Did it really happen to Nancy?

You know, I really don’t begrudge the late fraud Beatrice Sparks for having been very religious and conservative. That was her prerogative. I don’t even have so much of a problem with her sharing her views in a non-pushy way. And I think most people can agree that teens need to be taught to avoid things like drugs, unprotected sex, unhealthy relationships, eating disorders, gangs, and cults (which real Satanism is not, btw).

What I and her many other critics do have a problem with is how she chose to present those views.

Young people learn most and best through honesty and meaningful examples. They don’t learn anything or suddenly change destructive behavior by being preached at, lied to, emotionally manipulated, and scared. Who are these people who really believe this old hag was merely the “editor” of all these “real, troubled teen diaries”? That is not how real teens write, act, think, or behave! And each and every book has a suspiciously similar writing style.

At 14, I read It Happened to Nancy (which I grudgingly admit is one of her marginally better books) twice in a row and cried at the end both times. As an adult, finding out it may have been entirely or predominantly a fraud, I felt tricked, emotionally manipulated. This dear young girl may never have lived at all? How dare you pretend this was a 100% real diary of a girl who died of AIDS!

This book actually starts out sounding like it could’ve come from a real teen’s journal. Maybe I’m being too soft on it, but perhaps it was another Jay’s Journal—it was originally a real teen’s journal, but heavily censored, padded-out, and rewritten to push Sparks’s POV.

Even at 14, I knew not to sneak around to “date” a supposedly 18-year-old college freshman, and not to invite guys over when I was home alone overnight. How the hell naïve are we supposed to believe Nancy is? And by the time you’re 14, you should be able to tell the difference between an 18-year-old and a 24-year-old. Like all of Sparks’s other characters, Nancy too is convinced she and Collin have some special, magical, timeless, epic love story when she barely knows him. They’ve been acquainted for exactly 10 days when she invites him over and he rapes her on her mother’s bed.

We’ve got the usual ENTIRE SENTENCES OR EVEN WHOLE PARAGRAPHS WRITTEN IN ALL CAPS, excessive italics, overuse of exclamation marks!!!!!!!!!, divorced parents, vehement (and very medically-inaccurate) anti-abortion rhetoric, ridiculous phrases and sentiments that no normal teenager uses, giving the time of day for every entry, a young girl falling in love with someone she barely knows and feeling they have a special forever bond immediately, a lot of God talk, and pushing abstinence until marriage as the only option.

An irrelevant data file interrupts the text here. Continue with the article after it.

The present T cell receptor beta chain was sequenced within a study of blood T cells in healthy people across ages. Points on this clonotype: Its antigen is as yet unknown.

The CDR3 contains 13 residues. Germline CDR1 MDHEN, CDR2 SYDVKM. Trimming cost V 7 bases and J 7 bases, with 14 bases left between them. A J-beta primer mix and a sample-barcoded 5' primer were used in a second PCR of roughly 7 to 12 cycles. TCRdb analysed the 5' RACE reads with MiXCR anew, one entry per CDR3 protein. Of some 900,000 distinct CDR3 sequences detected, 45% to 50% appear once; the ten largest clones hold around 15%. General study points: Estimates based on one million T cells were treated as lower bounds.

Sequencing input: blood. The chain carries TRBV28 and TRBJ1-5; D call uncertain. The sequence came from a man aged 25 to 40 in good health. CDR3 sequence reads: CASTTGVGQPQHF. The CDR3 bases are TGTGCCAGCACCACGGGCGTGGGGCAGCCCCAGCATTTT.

I love the scene where Lew, Nancy’s fanatically pro-abstinence boyfriend, stops a heavy makeout session dead in its tracks, when they were almost at home base, and starts dragging her down the streets and into a church, where he makes her kneel with him and promise to God that they’ll wait for marriage. Yeah, oh-so-realistic.

Again, Sparks’s Molly Mormon fingerprints are all over this one. Just be honest and make your characters Mormon. Don’t pretend they’re Catholics or some unspecified type of Christian, yet frequently using very Mormon language! Nancy often says she wants to be the “forever wife” of the sexist, controlling Lew (whom I HATED on the reread!), how they’re going to be together through the infinity of eternities in their own world, and that she and Lew were together in a world before they were born and will be together in their own world after death.

Nancy also uses the phrase “celestial-planet,” which corresponds somewhat to the Mormon view that the highest of the three levels of the afterlife is the “celestial kingdom.” Oh, and her Aunt Thelma out in Idaho has a black rooster named Samuel the Lamanite. Seriously, this is like writing a mystery and making the clues of whodunnit so obvious it’s not even a surprise when the sleuth solves the mystery!

Lew was a complete tool. One of my least-favorite fictional boyfriends, right up there with Michael in Forever (the weirdo who names his male member Ralph). So sexist, controlling, and putting all the onus of blame and responsibility for sexuality onto Nancy. Nancy continues kissing up to him and bending over backwards to keep him happy, even neglecting to mention her new guy friend Adam out in Arizona for fear he’ll get mad.

Nancy’s friend Dorie gets pregnant by a slightly older guy, who unsurprisingly dumps her and denies paternity. Just like the noxious Annie, she too gives it up for adoption. They even call the baby “Little Dorie,” just like Annie calls her kid “Li’l Annie.” In Sparks’s world, no single mom is capable of being a loving, responsible parent, and it’s so commonplace for girls to be named after their mothers.

Oh, and please explain how Nancy’s doctor was able to give her an HIV test without her knowledge or permission, and how she goes from HIV to full-blown AIDS in two years. Please explain why there are people like Magic Johnson who’ve never progressed to AIDS, even after over 20 years. This book isn’t set in the Eighties!

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